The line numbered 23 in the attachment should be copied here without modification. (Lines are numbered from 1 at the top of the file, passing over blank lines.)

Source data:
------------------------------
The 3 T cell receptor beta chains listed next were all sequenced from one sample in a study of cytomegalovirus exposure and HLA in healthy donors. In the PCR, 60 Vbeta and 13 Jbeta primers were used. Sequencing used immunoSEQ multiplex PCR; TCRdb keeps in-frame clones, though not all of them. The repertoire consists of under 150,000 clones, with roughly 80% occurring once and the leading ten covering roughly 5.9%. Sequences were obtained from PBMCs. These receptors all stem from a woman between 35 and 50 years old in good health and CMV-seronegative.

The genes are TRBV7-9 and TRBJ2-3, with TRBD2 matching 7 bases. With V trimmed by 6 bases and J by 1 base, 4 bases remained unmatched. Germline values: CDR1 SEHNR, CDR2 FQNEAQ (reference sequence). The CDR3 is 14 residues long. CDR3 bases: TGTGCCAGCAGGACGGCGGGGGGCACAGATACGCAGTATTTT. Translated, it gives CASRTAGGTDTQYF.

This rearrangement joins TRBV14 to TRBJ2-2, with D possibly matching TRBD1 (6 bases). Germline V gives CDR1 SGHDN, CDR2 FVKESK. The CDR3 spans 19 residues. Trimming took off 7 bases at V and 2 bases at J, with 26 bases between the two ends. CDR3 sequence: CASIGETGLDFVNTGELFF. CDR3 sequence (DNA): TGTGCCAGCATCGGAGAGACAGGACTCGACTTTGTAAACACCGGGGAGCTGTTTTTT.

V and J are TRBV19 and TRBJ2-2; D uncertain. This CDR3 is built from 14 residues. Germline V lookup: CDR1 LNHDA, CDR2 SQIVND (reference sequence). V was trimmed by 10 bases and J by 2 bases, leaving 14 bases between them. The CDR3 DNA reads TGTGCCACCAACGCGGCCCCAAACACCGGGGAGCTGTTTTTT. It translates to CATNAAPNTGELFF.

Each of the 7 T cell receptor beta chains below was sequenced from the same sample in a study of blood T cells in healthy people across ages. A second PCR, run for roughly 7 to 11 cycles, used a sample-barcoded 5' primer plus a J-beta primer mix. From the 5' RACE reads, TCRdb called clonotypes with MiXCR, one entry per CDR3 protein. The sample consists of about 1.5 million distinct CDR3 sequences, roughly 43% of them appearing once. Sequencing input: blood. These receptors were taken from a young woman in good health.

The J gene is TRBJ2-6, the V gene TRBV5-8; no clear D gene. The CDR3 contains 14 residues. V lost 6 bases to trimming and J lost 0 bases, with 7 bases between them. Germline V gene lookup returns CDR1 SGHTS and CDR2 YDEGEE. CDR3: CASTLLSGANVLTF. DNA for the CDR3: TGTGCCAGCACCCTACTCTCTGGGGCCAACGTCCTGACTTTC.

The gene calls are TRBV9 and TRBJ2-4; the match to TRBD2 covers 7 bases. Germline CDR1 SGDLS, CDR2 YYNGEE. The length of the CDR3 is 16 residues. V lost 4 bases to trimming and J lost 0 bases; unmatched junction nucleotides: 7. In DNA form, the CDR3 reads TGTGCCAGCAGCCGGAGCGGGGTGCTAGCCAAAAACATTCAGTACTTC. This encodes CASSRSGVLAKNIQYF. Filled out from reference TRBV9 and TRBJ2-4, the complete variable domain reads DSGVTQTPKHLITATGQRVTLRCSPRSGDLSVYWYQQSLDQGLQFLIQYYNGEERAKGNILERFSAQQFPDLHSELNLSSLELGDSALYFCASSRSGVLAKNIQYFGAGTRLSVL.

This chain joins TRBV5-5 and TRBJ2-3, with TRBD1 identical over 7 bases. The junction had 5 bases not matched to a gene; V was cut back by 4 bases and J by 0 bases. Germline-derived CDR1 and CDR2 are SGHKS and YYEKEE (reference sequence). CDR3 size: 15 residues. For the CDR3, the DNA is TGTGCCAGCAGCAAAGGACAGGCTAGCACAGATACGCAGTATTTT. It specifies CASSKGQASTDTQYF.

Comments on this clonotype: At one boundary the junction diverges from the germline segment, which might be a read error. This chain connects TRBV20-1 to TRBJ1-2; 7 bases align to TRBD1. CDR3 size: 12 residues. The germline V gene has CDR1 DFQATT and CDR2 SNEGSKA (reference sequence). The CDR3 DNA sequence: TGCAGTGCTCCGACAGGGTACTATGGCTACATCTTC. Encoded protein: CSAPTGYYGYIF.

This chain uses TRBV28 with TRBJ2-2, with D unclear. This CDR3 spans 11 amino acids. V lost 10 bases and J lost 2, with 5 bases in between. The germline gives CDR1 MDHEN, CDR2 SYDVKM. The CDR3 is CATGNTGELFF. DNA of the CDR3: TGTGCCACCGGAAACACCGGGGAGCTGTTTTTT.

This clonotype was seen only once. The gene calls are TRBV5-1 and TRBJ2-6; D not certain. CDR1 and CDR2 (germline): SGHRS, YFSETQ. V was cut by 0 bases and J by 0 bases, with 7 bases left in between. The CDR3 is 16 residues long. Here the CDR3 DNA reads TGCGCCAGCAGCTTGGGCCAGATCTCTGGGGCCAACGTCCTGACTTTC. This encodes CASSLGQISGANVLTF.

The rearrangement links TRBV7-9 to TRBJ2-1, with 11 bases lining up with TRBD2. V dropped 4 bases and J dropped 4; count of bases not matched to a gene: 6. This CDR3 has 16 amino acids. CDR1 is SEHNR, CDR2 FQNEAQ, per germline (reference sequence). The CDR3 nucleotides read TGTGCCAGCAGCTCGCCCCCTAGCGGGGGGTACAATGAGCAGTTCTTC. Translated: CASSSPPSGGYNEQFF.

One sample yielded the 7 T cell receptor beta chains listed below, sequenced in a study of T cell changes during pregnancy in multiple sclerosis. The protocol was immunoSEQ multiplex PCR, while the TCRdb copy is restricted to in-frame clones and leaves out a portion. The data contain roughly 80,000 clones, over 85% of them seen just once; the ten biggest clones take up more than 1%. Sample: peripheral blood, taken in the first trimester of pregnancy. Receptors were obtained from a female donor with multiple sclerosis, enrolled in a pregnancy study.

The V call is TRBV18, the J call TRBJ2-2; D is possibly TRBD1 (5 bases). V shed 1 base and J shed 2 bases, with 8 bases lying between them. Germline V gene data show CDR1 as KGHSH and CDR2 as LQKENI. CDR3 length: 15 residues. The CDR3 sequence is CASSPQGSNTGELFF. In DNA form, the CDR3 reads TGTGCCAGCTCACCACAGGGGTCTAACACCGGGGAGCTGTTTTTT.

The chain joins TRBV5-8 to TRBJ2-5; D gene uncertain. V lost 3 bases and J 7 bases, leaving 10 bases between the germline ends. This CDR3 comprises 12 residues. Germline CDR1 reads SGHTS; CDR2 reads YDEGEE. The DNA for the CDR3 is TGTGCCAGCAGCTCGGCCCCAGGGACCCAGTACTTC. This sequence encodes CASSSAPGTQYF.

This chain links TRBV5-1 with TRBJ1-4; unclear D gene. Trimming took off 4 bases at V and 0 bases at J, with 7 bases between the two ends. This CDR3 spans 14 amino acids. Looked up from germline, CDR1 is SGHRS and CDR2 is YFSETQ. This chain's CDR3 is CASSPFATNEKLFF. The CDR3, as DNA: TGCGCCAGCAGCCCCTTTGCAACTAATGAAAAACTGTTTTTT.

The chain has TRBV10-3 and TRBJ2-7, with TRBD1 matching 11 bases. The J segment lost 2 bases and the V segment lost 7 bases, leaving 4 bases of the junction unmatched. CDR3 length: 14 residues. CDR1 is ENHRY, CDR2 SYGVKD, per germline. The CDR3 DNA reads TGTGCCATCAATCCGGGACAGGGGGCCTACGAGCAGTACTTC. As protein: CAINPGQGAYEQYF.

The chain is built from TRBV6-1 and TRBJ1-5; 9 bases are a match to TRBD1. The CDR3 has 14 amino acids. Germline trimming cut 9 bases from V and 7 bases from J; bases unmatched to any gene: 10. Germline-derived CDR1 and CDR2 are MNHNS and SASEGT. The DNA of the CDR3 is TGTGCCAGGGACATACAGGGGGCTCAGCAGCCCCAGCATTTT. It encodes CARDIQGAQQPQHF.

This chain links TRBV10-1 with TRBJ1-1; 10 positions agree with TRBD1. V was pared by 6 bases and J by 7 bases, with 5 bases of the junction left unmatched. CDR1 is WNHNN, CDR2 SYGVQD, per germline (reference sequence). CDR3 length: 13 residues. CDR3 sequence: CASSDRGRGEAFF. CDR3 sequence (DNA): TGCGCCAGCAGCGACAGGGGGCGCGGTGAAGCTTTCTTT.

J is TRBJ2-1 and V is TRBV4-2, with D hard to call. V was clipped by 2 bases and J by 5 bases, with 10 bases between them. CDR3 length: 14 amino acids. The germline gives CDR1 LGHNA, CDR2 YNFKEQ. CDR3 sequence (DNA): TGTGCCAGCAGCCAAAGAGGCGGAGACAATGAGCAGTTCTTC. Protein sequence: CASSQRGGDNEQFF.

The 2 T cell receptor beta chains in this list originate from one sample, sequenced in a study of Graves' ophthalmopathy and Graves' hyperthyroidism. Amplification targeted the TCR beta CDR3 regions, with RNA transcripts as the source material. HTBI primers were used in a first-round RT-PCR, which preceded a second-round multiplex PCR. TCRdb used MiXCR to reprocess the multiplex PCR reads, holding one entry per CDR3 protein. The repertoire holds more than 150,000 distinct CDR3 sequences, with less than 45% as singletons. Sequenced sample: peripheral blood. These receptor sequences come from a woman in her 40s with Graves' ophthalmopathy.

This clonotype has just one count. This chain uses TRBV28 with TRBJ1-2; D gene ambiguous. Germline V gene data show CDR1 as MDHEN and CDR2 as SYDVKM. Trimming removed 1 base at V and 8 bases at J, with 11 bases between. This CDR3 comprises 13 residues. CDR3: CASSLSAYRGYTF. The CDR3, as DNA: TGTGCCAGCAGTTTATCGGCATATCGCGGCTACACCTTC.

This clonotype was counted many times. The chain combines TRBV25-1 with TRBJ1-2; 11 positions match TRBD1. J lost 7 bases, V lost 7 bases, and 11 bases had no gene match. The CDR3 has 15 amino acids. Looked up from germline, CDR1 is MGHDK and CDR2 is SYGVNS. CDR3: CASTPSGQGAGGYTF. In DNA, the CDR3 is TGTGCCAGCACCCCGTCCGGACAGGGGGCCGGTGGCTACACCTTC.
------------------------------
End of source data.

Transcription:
This clonotype was counted many times. The chain combines TRBV25-1 with TRBJ1-2; 11 positions match TRBD1. J lost 7 bases, V lost 7 bases, and 11 bases had no gene match. The CDR3 has 15 amino acids. Looked up from germline, CDR1 is MGHDK and CDR2 is SYGVNS. CDR3: CASTPSGQGAGGYTF. In DNA, the CDR3 is TGTGCCAGCACCCCGTCCGGACAGGGGGCCGGTGGCTACACCTTC.